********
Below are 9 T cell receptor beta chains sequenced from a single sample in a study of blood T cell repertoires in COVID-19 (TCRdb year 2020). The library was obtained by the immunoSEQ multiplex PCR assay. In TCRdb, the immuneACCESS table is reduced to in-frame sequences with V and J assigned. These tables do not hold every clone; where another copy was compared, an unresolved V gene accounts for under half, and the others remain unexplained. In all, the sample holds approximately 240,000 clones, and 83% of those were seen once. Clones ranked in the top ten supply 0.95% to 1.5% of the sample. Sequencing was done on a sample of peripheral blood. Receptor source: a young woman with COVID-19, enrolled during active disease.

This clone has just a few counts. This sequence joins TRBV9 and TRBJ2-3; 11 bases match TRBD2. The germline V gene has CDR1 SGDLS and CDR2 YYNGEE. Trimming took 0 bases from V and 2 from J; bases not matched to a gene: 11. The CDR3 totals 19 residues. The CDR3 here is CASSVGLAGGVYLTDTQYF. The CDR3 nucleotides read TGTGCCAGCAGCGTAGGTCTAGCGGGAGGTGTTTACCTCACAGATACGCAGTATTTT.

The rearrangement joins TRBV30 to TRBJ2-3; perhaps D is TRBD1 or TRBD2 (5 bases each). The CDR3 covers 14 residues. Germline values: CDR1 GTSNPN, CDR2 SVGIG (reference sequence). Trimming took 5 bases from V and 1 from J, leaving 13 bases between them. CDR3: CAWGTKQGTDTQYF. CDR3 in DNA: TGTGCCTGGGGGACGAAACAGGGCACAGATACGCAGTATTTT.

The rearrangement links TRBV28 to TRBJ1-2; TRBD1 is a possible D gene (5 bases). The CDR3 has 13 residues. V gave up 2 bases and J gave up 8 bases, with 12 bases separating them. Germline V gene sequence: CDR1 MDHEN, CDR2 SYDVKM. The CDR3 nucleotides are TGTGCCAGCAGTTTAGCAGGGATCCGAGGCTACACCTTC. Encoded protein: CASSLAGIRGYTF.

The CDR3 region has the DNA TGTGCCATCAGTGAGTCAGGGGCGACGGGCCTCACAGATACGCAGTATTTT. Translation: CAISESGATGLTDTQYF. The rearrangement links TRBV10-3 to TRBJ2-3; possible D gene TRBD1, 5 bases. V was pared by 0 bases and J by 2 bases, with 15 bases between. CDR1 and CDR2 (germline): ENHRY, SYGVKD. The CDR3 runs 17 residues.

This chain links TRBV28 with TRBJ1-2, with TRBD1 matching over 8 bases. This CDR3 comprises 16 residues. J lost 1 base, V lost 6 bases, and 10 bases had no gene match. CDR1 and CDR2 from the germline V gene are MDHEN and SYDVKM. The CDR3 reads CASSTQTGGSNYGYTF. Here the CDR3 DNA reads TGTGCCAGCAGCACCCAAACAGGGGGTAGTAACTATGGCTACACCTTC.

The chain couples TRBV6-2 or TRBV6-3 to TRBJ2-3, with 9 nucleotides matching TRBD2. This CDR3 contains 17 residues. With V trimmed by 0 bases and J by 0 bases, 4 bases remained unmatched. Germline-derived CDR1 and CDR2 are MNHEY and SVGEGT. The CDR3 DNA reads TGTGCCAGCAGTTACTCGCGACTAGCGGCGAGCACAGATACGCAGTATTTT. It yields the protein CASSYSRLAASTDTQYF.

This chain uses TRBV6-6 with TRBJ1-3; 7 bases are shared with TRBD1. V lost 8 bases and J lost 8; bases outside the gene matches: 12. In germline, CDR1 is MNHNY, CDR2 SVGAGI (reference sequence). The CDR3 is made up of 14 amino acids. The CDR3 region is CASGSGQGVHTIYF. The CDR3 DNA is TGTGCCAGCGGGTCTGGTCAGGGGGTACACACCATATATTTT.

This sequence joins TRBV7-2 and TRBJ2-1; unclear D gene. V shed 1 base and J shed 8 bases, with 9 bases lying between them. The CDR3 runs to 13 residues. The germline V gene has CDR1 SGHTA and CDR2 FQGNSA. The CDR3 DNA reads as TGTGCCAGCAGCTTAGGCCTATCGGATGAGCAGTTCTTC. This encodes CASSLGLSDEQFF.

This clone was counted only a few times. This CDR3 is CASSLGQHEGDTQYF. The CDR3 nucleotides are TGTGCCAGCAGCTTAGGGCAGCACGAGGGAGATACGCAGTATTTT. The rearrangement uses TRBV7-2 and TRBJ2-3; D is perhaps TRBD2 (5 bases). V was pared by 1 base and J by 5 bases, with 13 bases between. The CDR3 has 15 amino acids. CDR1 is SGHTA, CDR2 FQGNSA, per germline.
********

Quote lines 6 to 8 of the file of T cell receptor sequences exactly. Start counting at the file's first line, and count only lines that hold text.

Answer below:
This chain links TRBV28 with TRBJ1-2, with TRBD1 matching over 8 bases. This CDR3 comprises 16 residues. J lost 1 base, V lost 6 bases, and 10 bases had no gene match. CDR1 and CDR2 from the germline V gene are MDHEN and SYDVKM. The CDR3 reads CASSTQTGGSNYGYTF. Here the CDR3 DNA reads TGTGCCAGCAGCACCCAAACAGGGGGTAGTAACTATGGCTACACCTTC.

The chain couples TRBV6-2 or TRBV6-3 to TRBJ2-3, with 9 nucleotides matching TRBD2. This CDR3 contains 17 residues. With V trimmed by 0 bases and J by 0 bases, 4 bases remained unmatched. Germline-derived CDR1 and CDR2 are MNHEY and SVGEGT. The CDR3 DNA reads TGTGCCAGCAGTTACTCGCGACTAGCGGCGAGCACAGATACGCAGTATTTT. It yields the protein CASSYSRLAASTDTQYF.

This chain uses TRBV6-6 with TRBJ1-3; 7 bases are shared with TRBD1. V lost 8 bases and J lost 8; bases outside the gene matches: 12. In germline, CDR1 is MNHNY, CDR2 SVGAGI (reference sequence). The CDR3 is made up of 14 amino acids. The CDR3 region is CASGSGQGVHTIYF. The CDR3 DNA is TGTGCCAGCGGGTCTGGTCAGGGGGTACACACCATATATTTT.